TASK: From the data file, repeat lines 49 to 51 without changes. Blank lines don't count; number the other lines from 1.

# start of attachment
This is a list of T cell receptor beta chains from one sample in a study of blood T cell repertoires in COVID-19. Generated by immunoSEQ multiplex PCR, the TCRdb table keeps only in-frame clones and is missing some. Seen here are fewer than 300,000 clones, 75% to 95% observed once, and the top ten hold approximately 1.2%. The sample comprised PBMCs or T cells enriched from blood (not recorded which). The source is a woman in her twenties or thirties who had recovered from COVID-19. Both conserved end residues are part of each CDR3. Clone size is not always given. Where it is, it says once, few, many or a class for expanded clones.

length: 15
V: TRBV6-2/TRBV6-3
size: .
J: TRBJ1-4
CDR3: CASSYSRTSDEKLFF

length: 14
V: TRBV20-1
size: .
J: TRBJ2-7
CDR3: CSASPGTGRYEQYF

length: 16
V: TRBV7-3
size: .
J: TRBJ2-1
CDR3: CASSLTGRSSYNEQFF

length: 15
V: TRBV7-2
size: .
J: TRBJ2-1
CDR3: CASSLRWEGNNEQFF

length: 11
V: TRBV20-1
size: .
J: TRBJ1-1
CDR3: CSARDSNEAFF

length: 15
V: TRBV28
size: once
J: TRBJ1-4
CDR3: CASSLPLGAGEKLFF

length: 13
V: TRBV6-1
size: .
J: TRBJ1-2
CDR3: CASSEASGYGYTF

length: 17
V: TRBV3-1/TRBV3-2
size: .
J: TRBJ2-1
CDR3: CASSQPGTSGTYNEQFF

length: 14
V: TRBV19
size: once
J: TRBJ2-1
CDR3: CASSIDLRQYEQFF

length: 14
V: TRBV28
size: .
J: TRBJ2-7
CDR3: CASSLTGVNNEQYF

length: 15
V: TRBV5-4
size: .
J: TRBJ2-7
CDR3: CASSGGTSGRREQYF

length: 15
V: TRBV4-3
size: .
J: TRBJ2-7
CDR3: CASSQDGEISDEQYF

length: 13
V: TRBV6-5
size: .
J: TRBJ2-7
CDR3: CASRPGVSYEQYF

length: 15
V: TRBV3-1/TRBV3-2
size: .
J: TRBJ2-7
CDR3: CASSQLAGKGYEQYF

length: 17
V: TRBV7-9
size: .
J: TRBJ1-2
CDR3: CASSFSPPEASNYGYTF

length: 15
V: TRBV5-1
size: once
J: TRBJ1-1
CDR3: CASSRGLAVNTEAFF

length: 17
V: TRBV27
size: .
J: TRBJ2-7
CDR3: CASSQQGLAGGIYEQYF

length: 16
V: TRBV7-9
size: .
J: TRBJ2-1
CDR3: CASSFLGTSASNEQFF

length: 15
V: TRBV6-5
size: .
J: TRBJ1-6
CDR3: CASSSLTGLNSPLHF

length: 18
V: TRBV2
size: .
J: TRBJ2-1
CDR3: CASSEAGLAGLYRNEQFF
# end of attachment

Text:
size: .
J: TRBJ2-7
CDR3: CASSLTGVNNEQYF